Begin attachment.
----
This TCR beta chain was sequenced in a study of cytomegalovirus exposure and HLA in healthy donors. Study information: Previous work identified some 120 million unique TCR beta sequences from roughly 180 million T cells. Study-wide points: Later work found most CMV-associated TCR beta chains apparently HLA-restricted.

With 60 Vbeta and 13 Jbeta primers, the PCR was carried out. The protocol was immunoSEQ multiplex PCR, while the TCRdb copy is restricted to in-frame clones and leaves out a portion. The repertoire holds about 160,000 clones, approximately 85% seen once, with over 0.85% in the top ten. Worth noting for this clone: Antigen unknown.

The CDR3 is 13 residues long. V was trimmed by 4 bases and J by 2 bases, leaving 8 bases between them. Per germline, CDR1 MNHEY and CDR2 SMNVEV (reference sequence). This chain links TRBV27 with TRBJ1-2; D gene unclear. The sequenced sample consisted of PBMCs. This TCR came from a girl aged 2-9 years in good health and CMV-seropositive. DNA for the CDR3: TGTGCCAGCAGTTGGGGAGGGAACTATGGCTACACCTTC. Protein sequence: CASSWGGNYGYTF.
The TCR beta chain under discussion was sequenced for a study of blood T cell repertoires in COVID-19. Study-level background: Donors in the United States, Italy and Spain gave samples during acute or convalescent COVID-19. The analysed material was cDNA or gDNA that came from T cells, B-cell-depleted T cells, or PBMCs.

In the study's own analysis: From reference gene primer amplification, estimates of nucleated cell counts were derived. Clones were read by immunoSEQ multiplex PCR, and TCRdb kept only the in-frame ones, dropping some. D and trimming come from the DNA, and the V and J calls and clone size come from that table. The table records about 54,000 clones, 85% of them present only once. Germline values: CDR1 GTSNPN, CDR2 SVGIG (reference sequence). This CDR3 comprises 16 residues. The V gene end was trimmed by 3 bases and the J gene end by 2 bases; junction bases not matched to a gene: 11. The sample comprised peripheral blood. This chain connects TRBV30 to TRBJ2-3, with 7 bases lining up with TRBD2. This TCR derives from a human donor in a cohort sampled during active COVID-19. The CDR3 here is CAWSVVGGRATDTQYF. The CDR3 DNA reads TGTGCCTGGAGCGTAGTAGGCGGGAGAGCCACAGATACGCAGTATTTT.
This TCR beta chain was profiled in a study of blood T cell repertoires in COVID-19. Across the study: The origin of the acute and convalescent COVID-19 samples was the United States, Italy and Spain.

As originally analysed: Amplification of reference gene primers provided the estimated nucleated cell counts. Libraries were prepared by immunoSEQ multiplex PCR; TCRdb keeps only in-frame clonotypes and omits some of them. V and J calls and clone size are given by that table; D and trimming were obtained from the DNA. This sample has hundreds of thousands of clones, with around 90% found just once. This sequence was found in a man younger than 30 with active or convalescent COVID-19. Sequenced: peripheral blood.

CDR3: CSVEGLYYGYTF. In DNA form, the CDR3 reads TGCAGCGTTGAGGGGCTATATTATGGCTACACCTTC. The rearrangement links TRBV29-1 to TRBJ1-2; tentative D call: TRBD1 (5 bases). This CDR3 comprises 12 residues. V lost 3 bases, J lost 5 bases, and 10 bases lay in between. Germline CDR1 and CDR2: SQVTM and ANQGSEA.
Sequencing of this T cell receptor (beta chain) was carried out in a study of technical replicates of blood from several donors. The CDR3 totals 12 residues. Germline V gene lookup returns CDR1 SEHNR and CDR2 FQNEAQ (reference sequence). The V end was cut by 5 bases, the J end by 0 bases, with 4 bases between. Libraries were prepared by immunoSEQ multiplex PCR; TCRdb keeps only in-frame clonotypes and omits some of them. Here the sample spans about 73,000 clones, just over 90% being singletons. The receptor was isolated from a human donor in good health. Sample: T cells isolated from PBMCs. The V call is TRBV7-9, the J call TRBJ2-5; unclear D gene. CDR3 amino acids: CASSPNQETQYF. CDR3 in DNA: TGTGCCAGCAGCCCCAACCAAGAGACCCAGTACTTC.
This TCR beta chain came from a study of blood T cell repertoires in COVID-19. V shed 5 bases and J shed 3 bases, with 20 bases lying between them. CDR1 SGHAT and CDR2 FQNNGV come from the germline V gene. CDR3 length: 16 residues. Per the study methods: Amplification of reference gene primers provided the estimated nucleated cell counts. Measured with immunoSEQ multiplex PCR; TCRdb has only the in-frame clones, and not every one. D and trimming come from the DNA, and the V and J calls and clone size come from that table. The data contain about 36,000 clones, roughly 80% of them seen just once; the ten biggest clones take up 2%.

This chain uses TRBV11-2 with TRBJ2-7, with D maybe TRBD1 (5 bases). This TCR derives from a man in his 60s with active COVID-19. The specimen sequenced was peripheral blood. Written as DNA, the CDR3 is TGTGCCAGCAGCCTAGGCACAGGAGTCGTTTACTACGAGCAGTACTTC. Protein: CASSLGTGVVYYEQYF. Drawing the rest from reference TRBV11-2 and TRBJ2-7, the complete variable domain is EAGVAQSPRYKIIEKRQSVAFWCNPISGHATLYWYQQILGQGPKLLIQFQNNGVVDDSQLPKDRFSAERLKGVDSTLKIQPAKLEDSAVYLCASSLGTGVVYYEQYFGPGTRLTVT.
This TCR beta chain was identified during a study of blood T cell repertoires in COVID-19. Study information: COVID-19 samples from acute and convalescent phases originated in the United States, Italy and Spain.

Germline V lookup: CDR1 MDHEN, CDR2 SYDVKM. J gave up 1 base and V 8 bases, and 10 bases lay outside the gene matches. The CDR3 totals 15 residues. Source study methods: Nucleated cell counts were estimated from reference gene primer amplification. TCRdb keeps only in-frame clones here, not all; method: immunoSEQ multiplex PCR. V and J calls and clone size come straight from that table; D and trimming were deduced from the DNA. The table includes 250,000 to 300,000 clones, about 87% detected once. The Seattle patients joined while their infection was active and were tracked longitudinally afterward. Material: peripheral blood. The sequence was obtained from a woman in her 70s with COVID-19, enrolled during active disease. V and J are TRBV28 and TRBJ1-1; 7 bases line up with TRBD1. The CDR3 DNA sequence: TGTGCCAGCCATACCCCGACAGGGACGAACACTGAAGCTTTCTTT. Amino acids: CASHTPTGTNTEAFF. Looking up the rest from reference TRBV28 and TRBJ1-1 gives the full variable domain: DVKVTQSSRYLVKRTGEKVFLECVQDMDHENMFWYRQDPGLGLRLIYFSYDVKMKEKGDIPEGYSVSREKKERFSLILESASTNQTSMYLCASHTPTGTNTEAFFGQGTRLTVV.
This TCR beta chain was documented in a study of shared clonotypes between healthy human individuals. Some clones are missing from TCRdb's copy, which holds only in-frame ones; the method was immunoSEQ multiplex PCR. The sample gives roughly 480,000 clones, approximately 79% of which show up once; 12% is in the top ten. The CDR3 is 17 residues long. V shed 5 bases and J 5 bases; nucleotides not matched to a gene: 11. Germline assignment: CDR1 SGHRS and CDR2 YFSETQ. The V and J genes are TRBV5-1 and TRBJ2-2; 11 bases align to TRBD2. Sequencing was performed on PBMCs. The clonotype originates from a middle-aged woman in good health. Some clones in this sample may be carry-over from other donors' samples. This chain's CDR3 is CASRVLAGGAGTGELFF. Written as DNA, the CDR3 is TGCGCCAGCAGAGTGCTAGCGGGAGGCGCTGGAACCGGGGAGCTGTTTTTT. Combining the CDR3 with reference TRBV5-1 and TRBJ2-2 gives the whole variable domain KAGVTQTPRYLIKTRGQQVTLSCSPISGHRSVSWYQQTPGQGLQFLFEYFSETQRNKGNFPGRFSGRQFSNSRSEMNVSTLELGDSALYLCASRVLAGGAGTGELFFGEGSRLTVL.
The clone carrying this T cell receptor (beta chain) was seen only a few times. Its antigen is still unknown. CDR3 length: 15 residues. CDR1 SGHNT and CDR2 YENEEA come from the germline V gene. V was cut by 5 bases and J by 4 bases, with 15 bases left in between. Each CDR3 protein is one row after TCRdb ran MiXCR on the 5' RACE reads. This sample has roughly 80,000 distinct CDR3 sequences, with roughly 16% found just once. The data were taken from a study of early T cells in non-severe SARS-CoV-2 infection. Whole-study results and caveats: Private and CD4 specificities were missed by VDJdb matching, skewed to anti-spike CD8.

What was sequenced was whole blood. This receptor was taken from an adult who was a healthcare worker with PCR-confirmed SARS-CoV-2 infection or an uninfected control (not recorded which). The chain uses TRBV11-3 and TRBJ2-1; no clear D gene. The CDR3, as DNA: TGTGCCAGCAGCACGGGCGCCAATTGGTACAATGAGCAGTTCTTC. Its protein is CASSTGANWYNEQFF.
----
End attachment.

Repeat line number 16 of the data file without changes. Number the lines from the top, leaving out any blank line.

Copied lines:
What was sequenced was whole blood. This receptor was taken from an adult who was a healthcare worker with PCR-confirmed SARS-CoV-2 infection or an uninfected control (not recorded which). The chain uses TRBV11-3 and TRBJ2-1; no clear D gene. The CDR3, as DNA: TGTGCCAGCAGCACGGGCGCCAATTGGTACAATGAGCAGTTCTTC. Its protein is CASSTGANWYNEQFF.